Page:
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Responsible investors do well by doing good

Wed, Jan 2, 2013

As a former grade school teacher and principal, Gwen Farry, B.V.M. was concerned about childhood obesity and McDonald’s Happy Meals that encouraged children to eat unhealthy foods in order to get a toy. As a member of a religious congregation that was a significant McDonald’s stockholder, she had enough clout to file a shareholder’s resolution, so that McDonald’s officials came down to her office at the 8th Day Center for Justice in the Loop for a meeting.

“They were just very responsive and very good about explaining their point of view,” Sister Farry said of the morning meeting that included a McDonald’s attorney, a nutritionist and a marketing expert. Also joining in was another member of her religious congregation, the Sisters of Charity of the Blessed Virgin Mary (BVMs).

McDonald’s spokesperson Lisa McComb said the company has met with the BVMs over the years and remains in contact because, “We feel having ongoing dialogue helps us to learn about what’s important to our socially responsible investors. We take our responsibility to families seriously, and offer menu choices that can fit in anyone’s dietary choices. We’ll continue to look at our menu, evolve and do more.”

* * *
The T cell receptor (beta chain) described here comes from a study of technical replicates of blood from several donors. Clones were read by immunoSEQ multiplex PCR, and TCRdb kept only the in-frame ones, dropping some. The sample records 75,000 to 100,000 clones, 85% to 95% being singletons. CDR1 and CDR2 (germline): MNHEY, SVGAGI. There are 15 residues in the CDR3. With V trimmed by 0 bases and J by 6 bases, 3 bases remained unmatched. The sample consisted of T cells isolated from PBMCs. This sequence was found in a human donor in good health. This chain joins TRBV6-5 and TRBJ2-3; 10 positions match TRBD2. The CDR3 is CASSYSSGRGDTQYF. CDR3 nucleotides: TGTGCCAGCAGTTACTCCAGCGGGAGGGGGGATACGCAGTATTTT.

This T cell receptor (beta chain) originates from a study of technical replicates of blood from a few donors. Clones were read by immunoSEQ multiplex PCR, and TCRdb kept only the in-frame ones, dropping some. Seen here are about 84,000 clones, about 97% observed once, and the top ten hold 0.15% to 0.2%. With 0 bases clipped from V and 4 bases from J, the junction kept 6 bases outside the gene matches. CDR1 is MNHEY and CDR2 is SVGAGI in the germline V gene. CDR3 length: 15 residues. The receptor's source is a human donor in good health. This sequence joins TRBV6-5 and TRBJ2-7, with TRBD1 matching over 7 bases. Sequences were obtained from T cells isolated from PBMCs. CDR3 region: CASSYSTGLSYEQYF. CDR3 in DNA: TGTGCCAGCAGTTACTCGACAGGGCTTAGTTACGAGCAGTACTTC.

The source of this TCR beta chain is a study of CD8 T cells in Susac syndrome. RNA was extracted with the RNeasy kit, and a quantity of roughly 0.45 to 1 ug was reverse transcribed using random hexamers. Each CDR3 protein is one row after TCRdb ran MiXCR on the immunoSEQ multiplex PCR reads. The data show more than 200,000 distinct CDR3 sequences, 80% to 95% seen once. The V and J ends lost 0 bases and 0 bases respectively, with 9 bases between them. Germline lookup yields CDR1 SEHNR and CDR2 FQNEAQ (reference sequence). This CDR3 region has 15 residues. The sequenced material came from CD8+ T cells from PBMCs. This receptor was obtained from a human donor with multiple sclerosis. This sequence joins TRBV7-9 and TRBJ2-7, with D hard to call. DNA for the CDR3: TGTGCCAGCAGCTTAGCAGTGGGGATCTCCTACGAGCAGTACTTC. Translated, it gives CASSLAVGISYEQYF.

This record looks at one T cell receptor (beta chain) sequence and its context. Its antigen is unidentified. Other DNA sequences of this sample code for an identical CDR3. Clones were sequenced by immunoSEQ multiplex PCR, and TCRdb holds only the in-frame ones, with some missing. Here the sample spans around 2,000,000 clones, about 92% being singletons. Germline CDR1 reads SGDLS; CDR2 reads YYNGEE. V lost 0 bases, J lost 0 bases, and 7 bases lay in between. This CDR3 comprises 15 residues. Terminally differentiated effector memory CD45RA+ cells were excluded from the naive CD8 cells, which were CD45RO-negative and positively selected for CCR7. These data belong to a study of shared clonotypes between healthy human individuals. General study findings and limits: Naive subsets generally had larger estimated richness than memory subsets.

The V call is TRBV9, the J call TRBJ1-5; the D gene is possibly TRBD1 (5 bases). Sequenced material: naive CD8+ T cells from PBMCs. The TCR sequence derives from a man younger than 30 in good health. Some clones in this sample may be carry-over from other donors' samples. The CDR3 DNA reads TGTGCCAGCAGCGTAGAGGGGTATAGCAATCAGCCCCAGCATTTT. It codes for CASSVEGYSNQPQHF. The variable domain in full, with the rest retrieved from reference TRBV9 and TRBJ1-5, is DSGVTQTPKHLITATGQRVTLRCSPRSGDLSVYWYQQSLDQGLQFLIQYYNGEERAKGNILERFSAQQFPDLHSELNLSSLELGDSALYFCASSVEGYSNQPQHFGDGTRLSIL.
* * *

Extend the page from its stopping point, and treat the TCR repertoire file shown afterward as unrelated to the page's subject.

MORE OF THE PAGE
Won over by the automatic addition of apple slices in Happy Meals, reduced size French fries, buns and Chicken McNuggets that are lower in sodium, the group withdrew the resolution. McDonald’s also promised to have ongoing conversations with them and had already been compliant ahead of schedule with a requirement that it post calories on its menus, Sister Farry said.

December brings not only yearend charitable giving but the time to examine an investment portfolio with a eye to better returns in the new year. Aside from monetary gains, you can literally “do well by doing good” through socially responsible investing (SRI).